LIONS INSIDER

Where the rookies stand heading into training camp

Posted Jul 11, 2017

Tim Twentyman takes a look at where all 21 rookies stand heading into training camp.

It has been a whirlwind last couple months for Detroit’s 21 rookies, and they are about to embark on the most import three-week job interview of their lives.

Training camp is a grind even for veteran players, but it’s especially true for the NFL's newest crop of players. Roster spots and playing time are on the line, and some NFL dreams will come to a temporary end.

Following rookie minicamp, 10 OTA practices and a mandatory minicamp, coaches should expect the rookies to hit the ground running when camp begins. Those that don’t will be left behind.

So where do the rookies stand heading into training camp?

Jarrad Davis, LB, first-round pick: Davis has stepped into the MIKE linebacker role from the first day he got to Allen Park, and is already calling the defense. He’s still learning Teryl Austin’s scheme, but he’s very smart and instinctive, and brings a speed and power element to the middle of the defense. He’ll enter camp as the starter at the MIKE with the first-team defense.

Teez Tabor, CB, second-round pick: Concern about Tabor’s speed didn’t appear to be a factor in the open portion of OTAs and minicamp. Tabor ran with Detroit’s receivers, and even found a way to make a few plays. We’ll see the true scope of his game when the pads come on and he can start being physical with receivers at the line of scrimmage and in the five-yard buffer zone. He'll certainly be in the mix for playing time.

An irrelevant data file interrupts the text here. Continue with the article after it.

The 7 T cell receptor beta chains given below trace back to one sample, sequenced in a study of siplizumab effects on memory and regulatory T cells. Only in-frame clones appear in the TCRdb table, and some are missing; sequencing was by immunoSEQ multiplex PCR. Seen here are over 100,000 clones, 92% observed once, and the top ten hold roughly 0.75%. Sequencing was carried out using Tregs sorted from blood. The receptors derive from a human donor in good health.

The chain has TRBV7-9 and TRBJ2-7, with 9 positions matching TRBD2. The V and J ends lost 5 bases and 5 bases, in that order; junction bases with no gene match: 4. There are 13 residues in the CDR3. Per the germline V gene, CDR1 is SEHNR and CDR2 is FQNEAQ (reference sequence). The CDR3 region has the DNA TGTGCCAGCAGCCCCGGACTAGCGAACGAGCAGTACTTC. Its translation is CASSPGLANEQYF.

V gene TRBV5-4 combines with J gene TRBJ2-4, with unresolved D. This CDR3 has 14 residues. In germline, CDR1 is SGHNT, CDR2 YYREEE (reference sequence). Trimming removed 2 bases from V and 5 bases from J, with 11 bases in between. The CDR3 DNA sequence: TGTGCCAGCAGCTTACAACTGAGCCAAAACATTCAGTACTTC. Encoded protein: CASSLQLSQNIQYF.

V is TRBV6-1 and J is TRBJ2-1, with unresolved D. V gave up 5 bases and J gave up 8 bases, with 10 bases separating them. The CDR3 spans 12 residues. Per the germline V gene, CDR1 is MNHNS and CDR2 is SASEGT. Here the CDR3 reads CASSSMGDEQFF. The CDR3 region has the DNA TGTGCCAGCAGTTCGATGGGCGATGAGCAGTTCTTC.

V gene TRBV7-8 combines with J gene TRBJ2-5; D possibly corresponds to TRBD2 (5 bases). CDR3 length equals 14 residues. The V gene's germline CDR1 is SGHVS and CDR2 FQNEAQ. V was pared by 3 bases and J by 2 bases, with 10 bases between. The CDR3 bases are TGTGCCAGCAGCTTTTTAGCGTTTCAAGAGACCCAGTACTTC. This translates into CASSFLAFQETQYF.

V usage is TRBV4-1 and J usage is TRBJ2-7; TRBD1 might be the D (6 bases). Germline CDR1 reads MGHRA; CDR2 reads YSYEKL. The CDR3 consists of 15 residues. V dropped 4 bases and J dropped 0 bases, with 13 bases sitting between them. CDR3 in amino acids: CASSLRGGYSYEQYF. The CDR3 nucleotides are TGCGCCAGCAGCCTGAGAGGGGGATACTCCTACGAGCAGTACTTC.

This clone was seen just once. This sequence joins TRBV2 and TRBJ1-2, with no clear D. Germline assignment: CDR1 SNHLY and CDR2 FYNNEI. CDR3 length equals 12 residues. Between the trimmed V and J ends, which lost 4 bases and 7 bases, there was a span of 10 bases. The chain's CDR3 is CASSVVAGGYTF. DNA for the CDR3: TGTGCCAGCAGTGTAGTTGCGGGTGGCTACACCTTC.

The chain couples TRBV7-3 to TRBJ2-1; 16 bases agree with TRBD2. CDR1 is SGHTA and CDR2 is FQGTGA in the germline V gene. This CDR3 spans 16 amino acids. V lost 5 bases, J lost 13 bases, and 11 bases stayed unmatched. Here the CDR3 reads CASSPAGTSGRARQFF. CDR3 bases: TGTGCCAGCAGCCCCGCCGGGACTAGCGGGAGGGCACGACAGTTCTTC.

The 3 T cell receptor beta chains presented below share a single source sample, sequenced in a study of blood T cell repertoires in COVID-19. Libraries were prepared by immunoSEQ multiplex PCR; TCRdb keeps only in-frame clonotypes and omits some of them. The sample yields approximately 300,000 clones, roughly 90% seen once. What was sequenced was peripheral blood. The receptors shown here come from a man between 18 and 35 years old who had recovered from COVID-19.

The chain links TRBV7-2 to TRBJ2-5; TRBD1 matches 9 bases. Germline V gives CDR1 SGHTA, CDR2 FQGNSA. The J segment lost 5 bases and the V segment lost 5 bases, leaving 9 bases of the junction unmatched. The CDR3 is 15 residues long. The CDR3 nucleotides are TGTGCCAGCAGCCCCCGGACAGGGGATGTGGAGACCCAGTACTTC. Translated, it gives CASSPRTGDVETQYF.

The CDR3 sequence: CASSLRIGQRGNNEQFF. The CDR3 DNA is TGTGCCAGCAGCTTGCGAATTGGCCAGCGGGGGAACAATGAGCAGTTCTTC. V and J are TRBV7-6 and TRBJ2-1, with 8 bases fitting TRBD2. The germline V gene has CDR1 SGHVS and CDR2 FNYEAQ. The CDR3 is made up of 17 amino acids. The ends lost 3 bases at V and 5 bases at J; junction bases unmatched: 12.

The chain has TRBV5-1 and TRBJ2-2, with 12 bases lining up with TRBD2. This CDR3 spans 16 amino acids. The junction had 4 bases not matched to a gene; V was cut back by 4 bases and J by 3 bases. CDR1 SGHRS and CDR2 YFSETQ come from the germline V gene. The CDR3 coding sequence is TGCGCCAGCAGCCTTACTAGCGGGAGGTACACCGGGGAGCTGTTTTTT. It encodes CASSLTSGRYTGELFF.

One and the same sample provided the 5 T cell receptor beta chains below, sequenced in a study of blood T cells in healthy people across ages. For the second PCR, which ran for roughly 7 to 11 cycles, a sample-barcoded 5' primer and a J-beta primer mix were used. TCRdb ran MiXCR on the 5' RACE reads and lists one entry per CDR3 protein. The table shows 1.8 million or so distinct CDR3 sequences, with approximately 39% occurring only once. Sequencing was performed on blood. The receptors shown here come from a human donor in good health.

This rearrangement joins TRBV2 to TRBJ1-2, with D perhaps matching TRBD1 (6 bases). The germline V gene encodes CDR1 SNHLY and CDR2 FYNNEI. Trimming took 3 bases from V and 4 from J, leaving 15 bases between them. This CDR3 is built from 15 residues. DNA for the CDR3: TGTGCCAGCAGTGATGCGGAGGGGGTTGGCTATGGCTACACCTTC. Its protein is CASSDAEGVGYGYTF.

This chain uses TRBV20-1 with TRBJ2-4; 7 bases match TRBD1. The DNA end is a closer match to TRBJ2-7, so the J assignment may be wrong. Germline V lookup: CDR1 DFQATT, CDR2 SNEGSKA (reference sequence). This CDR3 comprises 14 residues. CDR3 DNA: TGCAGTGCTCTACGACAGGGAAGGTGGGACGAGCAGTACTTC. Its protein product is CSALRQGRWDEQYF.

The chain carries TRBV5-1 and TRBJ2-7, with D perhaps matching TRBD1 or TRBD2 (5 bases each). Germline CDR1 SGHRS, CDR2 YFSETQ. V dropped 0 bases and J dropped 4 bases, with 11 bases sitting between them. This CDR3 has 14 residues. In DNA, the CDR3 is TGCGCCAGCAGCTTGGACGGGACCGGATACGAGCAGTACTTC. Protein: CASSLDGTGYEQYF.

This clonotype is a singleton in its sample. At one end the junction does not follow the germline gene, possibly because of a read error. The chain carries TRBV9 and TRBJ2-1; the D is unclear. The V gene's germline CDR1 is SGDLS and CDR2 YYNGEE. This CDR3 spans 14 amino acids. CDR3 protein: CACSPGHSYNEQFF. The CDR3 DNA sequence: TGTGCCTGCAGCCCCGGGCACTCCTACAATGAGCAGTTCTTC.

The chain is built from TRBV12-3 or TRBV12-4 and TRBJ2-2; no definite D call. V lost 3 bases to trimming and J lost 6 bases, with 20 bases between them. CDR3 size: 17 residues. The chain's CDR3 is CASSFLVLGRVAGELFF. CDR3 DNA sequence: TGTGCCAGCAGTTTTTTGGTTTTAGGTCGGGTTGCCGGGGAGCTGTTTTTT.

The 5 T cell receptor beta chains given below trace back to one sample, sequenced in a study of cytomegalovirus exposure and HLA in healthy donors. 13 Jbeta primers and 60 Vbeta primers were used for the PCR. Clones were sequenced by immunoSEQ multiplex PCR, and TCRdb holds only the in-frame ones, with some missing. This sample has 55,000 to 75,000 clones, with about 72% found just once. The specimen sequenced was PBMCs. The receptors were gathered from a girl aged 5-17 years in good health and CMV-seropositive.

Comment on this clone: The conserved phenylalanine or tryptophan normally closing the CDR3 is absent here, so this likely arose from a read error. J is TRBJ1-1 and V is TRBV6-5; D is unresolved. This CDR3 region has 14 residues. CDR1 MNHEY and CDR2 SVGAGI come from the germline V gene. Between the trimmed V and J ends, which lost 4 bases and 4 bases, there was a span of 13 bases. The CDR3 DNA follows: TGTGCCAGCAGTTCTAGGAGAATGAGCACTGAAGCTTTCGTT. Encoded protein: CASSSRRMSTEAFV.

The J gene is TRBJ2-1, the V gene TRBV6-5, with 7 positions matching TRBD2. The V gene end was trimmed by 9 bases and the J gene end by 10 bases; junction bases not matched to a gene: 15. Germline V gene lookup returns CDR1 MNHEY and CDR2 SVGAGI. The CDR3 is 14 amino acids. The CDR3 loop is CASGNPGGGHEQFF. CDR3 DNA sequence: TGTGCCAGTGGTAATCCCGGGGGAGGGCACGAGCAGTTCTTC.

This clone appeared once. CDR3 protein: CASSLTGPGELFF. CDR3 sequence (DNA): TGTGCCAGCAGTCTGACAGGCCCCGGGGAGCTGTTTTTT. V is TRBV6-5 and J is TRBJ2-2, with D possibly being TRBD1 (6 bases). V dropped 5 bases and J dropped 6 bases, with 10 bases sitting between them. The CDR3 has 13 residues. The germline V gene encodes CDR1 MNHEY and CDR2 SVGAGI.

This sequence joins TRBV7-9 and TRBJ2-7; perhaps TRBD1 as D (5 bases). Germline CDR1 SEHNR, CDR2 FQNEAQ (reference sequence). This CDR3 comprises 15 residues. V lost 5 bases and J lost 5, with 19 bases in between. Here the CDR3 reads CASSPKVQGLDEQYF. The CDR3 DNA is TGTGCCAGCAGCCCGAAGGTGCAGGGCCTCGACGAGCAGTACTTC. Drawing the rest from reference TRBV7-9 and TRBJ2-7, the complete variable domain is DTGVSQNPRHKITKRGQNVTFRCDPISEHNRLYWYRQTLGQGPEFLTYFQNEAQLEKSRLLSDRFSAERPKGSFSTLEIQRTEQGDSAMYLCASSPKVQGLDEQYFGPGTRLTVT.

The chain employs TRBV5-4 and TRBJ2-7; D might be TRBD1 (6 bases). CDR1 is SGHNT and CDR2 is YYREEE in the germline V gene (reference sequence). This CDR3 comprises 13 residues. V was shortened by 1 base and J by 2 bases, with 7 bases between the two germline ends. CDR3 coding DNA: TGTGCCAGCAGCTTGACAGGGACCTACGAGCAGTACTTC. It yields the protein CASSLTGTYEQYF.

Kenny Golladay, WR, third-round pick: Golladay’s been one of the more impressive rookies throughout the offseason training program. He’s a big target at 6-foot-4, and has shown to have a nice pair of hands. He seemed to make at least one big play in every open practice.

Jalen Reeves-Maybin, LB, fourth-round pick: His speed and ability to cover jumped out this offseason. There is going to be stiff competition for playing time at the WILL linebacker spot, but Reeves-Maybin has as good a shot at earning playing time there as anyone else. How quickly he picks up the scheme, which will allow him to play fast, will determine his role. At the very least, his speed could make him a good cover man on special teams.

Michael Roberts, TE, fourth-round pick: Playing tight end in the NFL is tough business. It’s rare that a rookie comes in and makes a huge impact. Even players like Vernon Davis, Jason Witten and Jimmy Graham made marginal contributions as rookies. Learning to play all the different roles a tight ends has to play, along with all the blocking schemes he's responsible for, takes time. It was the same for Eric Ebron back in 2014. Roberts is the third tight end behind Ebron and Darren Fells, and will likely see his biggest contributions come in the red zone early on.

Jamal Agnew, CB, fifth-round pick: It’s a crowded cornerback room right now, and the competition will be fierce for playing time. That should make everyone better by the end of camp. Agnew’s 4.3 speed stands out. He could push Quandre Diggs for time in the slot. He’s also thrown his hat into the return man competition. If he impresses there, it might be his fastest way onto the field.

Jeremiah Ledbetter, DT, sixth-round pick: The six-game suspension levied to Khyri Thornton has pushed everyone behind him up a spot in the rotation. The Lions kept five defensive tackles on the 53-man roster out of camp last season. Haloti Ngata and A’Shawn Robinson are in. That leaves Ledbetter competing with veterans Akeem Spence, Jordan Hill, Ego Ferguson, Bruce Gaston and Thornton for two or three spots.

Brad Kaaya, QB, sixth-round pick: The Lions have kept two quarterbacks on the opening week roster the last couple seasons. Kaaya will battle Jake Rudock to be Matthew Stafford’s backup in camp. Kaaya has a lot of upside, but Rudock’s knowledge and comfort in Jim Bob Cooter’s scheme gives him a significant edge at this point. Kaaya will have a chance to earn the job just like Rudock did last year before he eventually lost out to Dan Orlovsky and began the season on the practice squad.